In the United States, including Hawaii, when a company hires someone to execute duties tied to confidential data, some legal forms may be signed. The Hawaii non-compete agreement (or NCA) is one of such forms.
This is an agreement between two parties that sets conditions under which the worker will partner with the company. It is vital for plenty of work fields to keep certain information under control or even hidden. Having such an agreement signed by the employee allows the entity to set a penalty or other punishment if they violate the contract.
Regardless of the state where the document is signed, each non-compete template contains the following.
Usually, both parties write their names, signatures, and the date when they sign the document. Without both signatures, the document would not be valid.
Every non-compete agreement should state the terms when it is effective, and the obligor has to follow the written conditions.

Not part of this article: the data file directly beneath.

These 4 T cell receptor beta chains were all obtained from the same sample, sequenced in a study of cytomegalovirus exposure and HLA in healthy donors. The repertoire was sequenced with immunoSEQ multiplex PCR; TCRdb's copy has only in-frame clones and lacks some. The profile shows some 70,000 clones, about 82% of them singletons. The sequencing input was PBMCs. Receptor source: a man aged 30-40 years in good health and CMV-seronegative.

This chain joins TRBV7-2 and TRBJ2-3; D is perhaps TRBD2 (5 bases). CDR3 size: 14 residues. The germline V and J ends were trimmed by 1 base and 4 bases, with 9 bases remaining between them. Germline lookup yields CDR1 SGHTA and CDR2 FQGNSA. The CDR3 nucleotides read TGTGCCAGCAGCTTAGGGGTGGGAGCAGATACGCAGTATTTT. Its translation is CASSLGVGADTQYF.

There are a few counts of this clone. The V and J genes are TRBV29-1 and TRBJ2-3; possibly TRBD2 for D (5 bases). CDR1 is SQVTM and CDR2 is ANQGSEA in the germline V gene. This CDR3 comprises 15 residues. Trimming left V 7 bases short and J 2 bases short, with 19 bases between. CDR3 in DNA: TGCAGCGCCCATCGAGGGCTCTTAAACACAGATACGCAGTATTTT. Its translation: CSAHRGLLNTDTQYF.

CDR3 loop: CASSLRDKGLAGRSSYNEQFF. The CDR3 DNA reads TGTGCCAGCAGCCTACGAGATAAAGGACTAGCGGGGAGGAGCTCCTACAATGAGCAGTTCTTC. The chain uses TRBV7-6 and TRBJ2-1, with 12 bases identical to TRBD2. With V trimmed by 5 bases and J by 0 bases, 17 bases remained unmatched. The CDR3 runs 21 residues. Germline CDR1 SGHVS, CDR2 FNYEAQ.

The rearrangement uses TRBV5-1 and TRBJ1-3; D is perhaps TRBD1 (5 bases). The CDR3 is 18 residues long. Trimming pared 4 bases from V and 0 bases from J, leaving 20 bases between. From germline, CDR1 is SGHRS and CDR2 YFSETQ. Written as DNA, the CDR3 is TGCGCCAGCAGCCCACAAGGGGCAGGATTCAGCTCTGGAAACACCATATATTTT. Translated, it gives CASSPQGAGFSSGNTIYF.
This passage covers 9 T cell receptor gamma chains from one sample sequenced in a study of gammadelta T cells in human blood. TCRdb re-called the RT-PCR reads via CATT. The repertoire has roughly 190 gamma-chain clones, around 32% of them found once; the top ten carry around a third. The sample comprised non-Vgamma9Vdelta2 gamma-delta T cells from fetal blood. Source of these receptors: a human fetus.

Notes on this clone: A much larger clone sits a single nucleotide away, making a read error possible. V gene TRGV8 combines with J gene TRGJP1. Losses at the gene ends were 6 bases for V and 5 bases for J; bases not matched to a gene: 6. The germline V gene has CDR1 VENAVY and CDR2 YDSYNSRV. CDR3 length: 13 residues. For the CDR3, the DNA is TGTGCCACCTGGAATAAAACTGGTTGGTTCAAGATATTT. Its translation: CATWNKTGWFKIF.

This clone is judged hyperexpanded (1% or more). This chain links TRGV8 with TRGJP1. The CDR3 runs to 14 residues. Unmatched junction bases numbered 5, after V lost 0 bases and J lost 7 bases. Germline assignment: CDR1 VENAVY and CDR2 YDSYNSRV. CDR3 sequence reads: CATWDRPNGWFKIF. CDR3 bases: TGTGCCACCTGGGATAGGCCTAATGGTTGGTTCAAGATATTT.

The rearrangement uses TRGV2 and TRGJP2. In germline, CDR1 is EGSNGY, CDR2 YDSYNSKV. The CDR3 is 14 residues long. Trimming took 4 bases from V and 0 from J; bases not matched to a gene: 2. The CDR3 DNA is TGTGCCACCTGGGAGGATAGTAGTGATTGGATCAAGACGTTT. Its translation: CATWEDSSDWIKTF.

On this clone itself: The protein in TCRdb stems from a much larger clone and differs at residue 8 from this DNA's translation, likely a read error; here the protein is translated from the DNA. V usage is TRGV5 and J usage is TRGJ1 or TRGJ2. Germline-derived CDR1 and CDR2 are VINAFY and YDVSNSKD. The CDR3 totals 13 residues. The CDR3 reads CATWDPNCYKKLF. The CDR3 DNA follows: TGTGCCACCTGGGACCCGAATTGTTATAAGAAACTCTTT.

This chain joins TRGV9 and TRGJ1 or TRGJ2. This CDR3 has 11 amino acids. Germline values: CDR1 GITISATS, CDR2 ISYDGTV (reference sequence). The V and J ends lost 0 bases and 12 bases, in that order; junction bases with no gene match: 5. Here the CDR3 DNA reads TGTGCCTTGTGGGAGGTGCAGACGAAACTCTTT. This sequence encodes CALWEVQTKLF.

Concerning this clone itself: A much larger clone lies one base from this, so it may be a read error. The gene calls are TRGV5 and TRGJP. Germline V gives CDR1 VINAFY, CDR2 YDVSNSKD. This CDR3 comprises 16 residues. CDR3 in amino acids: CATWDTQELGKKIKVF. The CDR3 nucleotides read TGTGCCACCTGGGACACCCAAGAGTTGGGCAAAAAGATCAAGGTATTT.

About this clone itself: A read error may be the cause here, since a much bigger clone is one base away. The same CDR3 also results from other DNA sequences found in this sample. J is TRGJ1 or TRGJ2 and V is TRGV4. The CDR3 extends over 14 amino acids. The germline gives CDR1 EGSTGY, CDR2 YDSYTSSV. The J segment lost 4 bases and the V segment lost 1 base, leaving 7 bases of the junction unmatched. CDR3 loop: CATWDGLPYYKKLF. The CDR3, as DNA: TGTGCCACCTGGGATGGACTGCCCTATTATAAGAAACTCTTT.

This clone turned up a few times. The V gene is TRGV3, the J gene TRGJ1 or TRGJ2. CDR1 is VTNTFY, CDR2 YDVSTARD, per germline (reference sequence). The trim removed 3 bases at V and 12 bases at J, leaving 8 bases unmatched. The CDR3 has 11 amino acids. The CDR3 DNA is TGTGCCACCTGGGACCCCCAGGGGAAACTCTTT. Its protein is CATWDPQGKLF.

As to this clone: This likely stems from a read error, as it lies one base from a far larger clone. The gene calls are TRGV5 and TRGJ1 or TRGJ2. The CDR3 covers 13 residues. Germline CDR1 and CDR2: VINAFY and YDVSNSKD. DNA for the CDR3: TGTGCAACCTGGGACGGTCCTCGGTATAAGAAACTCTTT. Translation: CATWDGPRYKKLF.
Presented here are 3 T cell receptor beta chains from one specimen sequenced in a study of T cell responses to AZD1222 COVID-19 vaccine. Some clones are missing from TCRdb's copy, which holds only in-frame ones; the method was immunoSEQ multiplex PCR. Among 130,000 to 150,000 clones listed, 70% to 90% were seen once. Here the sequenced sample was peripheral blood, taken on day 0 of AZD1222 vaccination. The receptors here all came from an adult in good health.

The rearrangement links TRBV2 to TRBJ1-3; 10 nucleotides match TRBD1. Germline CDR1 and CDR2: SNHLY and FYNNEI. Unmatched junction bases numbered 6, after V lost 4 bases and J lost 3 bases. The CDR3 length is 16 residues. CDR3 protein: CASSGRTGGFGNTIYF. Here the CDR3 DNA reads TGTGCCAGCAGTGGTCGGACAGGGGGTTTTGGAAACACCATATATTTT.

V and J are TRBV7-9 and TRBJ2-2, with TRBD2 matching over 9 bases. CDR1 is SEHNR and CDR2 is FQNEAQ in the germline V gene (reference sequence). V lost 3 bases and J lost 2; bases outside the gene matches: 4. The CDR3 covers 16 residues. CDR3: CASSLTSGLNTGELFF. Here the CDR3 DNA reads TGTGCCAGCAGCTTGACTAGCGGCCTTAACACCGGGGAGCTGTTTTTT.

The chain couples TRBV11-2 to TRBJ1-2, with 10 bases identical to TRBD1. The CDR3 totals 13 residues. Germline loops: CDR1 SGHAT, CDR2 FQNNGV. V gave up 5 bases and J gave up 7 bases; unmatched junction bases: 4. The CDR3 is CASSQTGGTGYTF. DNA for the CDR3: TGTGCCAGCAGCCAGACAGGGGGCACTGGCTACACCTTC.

In non-compete agreements, one may find various conditions tied to the job: from the items included in the “Confidential information” to the “Purchase option” where the entity lets the employee end the contract by paying a certain sum in US dollars.
Usually, parties in such agreements are named “Company” (an entity that hires someone) and “Recipient” (an employee, a partner, and the like).
Almost all American states have their own norms and laws regulating non-compete agreements. However, some states have no rules regarding the topic. The rules usually differ by the field where the company and the recipient work. For instance, in some states, people in specific fields cannot sign such agreements (doctors, cosmetologists, broadcasters, and other jobs). The Hawaii non-compete agreement also has some restrictions and rules to follow if you decide to sign it.
Norms regarding unlawful practices in business and unfair competition are included in Chapter 480, Section 480-2 of the Hawaii Revised Statutes.
Non-compete agreements are mentioned in Chapter 480, Section 480-4. According to this section, such agreements cannot be signed by any employee of any company that works in the technology field.
The same Section prescribes that, in general, non-compete agreements in Hawaii should be adequate in their terms. Workers who sign such contracts should not face unreasonable difficulties, and the document itself has to be an auxiliary paper that helps reach a lawful aim. This aim should not contradict the Hawaii Revised Statutes (in particular, Chapter 480 of the Statutes).